Homeschooling is a much misunderstood and maligned word. It seems natural for people to jump to conclusions about it. After all, since one knows the meaning of “home” and “school”, naturally putting them together should obviously define homeschooling as education relegated to the home environment, right?
It’s true that homeschooling in general includes more contact hours at home, but it doesn’t mean that learning is solely done at home. In fact, a big part of homeschooling is experience-based (experiential) learning outside the usual four corners of traditional classrooms. The whole world can literally become the student’s educational oyster.
Section 1(2) of Article XIV (14) of the 1987 Philippine Constitution states that the State shall, “Establish and maintain a system of free public education in the elementary and high school levels. Without limiting the natural right of parents to rear their children…” It is from the last phrase on supporting parental educational rights that homeschooling is provided the legal basis of educating children. However, Section 4(1) of the same also stated that, “The State recognizes the complementary roles of public and private institutions in the education system and shall exercise reasonable supervision and regulation of all education institutions,” is one legal basis to support the establishment of formal homeschool providers, both as an educational institution and organization, as well as a business model.
Before DepEd, there was DECS, and before that was the Ministry of Education, Culture, and Sports whose educational powers and functions (Section 5) were enumerated under Executive Order 117, series of 1987. Section 5 included item b, as follows, “Sec. 5. Powers and Functions. To accomplish its mandate and objectives, the Ministry shall have the powers and functions of formulating, planning, implementing and coordinating the policies, plans, programs and projects for the following areas of responsibility:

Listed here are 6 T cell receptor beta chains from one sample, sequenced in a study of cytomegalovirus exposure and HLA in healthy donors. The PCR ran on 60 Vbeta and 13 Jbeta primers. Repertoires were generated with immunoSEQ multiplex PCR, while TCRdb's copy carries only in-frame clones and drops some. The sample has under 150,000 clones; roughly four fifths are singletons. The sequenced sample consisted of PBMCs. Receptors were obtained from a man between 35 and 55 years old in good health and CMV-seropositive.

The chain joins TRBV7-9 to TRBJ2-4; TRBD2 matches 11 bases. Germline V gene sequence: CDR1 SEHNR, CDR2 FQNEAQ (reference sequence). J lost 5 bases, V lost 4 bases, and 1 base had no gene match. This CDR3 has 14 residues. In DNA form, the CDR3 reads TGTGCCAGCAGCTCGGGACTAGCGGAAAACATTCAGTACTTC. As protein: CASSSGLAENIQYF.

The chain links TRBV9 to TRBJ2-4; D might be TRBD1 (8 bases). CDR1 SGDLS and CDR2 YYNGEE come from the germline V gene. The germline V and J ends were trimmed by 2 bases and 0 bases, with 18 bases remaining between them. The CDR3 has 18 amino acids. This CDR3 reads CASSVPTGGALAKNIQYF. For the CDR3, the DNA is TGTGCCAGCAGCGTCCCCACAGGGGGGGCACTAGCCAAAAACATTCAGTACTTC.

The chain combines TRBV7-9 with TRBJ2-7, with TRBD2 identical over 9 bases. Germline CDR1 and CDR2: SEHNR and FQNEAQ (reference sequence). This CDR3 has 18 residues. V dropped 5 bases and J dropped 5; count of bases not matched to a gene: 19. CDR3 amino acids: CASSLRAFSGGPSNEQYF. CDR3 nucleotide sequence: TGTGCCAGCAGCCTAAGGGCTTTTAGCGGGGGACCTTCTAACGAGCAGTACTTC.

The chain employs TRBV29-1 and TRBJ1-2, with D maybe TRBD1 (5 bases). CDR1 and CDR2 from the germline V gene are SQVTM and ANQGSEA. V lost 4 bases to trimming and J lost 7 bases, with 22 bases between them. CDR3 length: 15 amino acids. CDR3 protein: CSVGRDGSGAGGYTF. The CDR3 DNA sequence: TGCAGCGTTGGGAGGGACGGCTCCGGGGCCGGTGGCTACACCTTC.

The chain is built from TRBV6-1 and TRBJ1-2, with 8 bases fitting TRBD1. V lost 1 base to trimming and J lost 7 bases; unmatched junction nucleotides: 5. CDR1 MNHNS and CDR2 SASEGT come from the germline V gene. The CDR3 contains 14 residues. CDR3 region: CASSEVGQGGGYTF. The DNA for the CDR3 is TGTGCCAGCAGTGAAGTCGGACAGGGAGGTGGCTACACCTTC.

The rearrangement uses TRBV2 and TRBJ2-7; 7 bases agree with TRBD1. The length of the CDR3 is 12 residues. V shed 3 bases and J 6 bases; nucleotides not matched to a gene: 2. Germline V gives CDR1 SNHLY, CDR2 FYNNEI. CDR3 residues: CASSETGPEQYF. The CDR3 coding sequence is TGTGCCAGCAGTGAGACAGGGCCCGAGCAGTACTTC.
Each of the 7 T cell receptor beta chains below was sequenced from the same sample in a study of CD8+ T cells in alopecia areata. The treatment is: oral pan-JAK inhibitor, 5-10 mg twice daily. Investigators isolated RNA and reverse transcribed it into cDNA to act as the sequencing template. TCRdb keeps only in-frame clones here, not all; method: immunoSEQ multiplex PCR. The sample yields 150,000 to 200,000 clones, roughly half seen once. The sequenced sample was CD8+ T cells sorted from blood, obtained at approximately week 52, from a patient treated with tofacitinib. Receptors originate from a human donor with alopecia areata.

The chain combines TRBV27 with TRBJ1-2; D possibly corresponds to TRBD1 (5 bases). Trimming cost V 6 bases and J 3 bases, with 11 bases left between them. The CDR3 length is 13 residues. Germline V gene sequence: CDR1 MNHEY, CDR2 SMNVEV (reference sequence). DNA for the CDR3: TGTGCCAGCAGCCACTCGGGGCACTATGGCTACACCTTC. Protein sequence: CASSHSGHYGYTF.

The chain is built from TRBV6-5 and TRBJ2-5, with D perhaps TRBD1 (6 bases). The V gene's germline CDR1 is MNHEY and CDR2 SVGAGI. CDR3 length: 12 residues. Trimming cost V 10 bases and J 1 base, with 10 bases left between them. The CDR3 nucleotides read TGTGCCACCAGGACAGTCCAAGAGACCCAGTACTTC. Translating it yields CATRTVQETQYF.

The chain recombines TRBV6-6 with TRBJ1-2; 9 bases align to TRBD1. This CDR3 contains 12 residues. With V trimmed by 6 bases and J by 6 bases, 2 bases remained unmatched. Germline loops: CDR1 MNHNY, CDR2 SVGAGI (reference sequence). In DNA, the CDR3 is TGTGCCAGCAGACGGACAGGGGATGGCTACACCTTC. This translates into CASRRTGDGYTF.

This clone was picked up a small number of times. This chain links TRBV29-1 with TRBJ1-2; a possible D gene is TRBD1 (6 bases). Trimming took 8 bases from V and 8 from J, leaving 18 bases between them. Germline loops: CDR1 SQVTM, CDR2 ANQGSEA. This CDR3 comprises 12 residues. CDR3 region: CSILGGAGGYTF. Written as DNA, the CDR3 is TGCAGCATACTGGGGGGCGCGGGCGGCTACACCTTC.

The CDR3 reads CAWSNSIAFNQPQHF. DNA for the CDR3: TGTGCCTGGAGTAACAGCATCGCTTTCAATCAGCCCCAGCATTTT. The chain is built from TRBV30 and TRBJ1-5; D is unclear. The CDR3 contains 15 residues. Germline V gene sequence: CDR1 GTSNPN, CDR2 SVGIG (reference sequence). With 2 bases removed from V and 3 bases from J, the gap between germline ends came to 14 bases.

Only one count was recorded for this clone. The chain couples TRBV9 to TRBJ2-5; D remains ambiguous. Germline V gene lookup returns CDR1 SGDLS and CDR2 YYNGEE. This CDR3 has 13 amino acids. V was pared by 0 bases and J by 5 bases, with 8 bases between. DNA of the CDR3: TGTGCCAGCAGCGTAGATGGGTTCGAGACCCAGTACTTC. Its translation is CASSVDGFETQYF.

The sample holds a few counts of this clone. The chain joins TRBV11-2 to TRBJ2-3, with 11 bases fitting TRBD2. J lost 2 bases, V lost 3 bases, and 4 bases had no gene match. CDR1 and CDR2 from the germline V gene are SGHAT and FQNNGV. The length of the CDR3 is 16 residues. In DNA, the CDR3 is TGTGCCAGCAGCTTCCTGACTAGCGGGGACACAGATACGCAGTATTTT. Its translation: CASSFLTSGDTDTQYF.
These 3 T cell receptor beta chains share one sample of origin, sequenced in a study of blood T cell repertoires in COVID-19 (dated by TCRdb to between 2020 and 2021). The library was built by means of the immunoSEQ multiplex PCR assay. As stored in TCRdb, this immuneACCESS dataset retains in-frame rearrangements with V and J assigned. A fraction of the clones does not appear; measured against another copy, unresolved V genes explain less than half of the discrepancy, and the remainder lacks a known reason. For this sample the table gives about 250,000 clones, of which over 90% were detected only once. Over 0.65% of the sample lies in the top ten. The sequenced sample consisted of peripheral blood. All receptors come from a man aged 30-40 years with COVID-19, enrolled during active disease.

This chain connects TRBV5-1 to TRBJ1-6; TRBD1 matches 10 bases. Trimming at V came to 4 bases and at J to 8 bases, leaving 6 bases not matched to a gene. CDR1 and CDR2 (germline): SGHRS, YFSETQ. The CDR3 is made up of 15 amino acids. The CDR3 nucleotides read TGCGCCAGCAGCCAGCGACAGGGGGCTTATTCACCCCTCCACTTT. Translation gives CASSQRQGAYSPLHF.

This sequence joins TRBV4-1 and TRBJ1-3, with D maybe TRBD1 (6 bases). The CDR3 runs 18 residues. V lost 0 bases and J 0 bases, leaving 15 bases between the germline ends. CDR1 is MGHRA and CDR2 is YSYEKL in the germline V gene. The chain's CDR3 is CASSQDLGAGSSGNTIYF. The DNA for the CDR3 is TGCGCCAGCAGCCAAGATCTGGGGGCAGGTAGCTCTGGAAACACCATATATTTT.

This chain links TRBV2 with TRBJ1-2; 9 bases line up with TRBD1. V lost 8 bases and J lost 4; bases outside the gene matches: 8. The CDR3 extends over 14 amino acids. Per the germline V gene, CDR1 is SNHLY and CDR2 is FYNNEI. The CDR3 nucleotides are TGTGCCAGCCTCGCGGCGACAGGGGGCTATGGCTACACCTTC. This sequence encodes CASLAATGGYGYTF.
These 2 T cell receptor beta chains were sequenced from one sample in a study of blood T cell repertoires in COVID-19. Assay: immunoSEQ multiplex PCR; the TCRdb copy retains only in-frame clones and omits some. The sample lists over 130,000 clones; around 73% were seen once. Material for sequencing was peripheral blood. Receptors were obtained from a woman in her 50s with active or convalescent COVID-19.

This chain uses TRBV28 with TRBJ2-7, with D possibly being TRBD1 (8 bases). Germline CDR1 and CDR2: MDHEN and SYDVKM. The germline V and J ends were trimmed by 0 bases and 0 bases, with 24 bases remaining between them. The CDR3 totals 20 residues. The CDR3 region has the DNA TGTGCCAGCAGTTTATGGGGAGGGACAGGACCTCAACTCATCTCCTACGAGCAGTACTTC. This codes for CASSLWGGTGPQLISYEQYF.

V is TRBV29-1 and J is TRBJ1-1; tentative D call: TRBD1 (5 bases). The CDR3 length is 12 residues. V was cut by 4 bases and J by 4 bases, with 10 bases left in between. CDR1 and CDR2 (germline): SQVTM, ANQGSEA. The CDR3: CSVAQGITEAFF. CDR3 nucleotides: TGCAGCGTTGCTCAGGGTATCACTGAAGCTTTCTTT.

(b) Non-formal and vocational/technical kinds of education;
Again, homeschooling would fall under a non-formal kind of education (granted a choice of only formal or non-formal education). By non-formal, I mean education not falling under the typical traditional classroom set-up. In addition, a 2001 paper by Torres cited a more explicit and specific classification based on the International Standard Classification of Education (ISCD), http://www.adeanet.org/adeaPortal/adea/wgnfe/publications/biennial01/RMTorres%20-%20ADEA%20Biennale%20outline.pdf . She classified education into three types: formal education (FE), non-formal education (NFE), and informal education (IE) with the following definitions:
Formal education comprised “regular school and university education”; non-formal education (NFE) comprised “out-of-school and continuing education, on the job training, etc.”; and informal education comprised “family and socially directed learning”. A fourth category, experiential learning, was added to embrace “learning by doing, self-directed learning, etc.” (UNESCO 1991:17-18).